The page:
Volume 18.2 – BOOK REVIEW: Theology and Disciplines of the Foreign Services

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The World’s Potential to Contribute to the Church

It has been a pleasure to know Ted Lewis over a period of over 20 years. He has been a regular visitor to Ridley Hall as well as Wycliffe Hall during that time. One can only commend an American visitor who feels such a sense of commitment and loyalty to both these theological educational institutions.

Ted is an unusual person. His career has pursued two parallel tracks, one his work in the US foreign service – spanning assignments in Vietnam, Korea, Laos and the Congo – and the other theology and ordination. He has not enjoyed an easy life. There have been many setbacks, struggles and vicissitudes in both areas. His wife left him, he fell out with his incumbent and he got panned by a supervisor. He admits that he has often been on the receiving end of unfavourable reports, some in his view deserved, others not.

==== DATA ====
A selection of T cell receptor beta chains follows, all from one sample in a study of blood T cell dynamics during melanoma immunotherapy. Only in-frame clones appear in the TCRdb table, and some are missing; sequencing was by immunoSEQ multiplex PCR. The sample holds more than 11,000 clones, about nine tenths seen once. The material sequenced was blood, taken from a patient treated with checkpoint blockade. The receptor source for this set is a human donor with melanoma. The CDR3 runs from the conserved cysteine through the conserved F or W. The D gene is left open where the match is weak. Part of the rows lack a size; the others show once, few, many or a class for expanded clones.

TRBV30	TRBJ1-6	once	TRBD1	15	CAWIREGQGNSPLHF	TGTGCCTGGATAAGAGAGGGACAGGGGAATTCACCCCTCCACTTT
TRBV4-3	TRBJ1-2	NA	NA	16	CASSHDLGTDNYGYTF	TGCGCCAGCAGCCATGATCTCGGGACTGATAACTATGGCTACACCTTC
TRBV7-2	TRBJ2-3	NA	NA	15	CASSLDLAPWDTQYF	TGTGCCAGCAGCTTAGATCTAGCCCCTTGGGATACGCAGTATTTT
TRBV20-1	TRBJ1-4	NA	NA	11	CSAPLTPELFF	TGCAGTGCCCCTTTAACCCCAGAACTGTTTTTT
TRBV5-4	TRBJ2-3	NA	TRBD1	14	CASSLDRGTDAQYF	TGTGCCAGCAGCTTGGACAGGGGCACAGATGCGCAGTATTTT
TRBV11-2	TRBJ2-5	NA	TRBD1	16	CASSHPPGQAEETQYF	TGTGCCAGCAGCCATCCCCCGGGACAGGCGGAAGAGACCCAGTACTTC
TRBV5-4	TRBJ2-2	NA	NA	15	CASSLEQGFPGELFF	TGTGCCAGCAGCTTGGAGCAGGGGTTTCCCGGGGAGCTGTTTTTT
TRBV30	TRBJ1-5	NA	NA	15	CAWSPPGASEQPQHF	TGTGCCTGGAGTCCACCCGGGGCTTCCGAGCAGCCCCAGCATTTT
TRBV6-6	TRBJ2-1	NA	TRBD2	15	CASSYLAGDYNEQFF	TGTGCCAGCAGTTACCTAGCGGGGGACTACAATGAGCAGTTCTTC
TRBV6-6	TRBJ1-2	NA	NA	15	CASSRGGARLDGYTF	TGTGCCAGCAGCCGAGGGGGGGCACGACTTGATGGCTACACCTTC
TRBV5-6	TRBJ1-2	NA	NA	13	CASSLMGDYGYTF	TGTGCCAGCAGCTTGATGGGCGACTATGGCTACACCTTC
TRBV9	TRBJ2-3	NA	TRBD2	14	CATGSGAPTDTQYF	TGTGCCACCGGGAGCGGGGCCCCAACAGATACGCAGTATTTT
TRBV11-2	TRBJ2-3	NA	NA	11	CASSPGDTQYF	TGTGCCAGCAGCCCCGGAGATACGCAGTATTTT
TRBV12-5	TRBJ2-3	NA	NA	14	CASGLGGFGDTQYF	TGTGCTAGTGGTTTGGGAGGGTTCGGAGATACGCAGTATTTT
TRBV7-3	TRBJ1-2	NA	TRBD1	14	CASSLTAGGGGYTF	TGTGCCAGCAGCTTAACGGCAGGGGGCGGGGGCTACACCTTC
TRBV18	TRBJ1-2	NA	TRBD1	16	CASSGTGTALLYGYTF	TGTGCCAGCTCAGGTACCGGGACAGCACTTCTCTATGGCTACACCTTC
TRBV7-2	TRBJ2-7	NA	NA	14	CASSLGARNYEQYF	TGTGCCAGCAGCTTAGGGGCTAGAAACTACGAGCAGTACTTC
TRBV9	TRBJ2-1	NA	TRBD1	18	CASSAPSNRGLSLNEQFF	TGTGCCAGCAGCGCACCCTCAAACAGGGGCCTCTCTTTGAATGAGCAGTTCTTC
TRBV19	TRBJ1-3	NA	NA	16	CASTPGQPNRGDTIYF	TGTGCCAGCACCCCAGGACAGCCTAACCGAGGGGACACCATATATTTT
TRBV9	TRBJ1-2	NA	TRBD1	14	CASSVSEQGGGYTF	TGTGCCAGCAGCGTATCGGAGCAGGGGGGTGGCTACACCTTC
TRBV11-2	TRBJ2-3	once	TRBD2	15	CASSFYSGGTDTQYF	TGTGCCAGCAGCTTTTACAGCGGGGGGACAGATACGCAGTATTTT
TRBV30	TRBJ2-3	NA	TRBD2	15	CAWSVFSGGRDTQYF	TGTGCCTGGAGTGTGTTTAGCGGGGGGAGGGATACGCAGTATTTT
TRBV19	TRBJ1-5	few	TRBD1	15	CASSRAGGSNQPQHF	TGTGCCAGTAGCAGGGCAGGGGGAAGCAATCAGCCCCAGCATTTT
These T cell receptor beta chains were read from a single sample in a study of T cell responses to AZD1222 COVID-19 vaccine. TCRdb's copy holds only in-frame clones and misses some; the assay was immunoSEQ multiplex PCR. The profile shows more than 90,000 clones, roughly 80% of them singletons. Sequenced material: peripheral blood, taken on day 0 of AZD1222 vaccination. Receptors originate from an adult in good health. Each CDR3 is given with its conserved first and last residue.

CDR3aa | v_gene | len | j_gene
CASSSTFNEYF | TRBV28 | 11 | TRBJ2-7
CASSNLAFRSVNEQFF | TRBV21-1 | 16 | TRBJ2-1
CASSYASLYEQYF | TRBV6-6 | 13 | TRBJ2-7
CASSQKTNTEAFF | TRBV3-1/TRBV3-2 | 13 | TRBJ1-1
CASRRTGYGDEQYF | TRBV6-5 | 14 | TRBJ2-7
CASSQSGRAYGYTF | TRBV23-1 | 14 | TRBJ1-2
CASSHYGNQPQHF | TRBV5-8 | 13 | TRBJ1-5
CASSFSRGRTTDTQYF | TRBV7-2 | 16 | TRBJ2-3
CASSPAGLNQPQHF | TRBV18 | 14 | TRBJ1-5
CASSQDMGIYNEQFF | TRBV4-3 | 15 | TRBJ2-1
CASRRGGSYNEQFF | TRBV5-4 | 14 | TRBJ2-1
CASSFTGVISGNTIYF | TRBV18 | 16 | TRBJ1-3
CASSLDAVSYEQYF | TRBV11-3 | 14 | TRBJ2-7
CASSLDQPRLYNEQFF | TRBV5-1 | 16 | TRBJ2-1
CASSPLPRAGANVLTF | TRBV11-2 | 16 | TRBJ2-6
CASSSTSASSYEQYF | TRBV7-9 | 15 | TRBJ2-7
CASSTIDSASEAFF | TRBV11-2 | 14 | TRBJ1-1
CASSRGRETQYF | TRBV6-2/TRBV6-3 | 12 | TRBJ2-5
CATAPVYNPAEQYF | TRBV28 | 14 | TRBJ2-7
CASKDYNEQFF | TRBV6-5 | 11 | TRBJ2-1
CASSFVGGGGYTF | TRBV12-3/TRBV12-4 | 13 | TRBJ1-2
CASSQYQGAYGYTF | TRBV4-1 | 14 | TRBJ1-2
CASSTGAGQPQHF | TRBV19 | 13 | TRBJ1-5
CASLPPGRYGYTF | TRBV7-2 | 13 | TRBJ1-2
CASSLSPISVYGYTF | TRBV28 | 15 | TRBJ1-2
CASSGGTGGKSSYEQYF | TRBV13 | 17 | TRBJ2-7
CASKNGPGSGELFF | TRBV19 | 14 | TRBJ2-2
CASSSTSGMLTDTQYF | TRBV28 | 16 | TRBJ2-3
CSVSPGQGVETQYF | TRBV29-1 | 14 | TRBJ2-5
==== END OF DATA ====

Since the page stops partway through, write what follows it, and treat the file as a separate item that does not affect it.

But Ted has the virtue of perseverance, an attribute he demonstrates in spades. He has persisted with both of his callings, endeavoured to be of service through them, and made some fruitful connections between them. Ted makes an interesting comparison between the discipline of biblical criticism and the in-depth analysis of a country’s social, economic and political realities involved in work for the foreign service. He is a man who digs beneath the surface, whether that is the text of the Bible or the culture of a particular country. So he sees…

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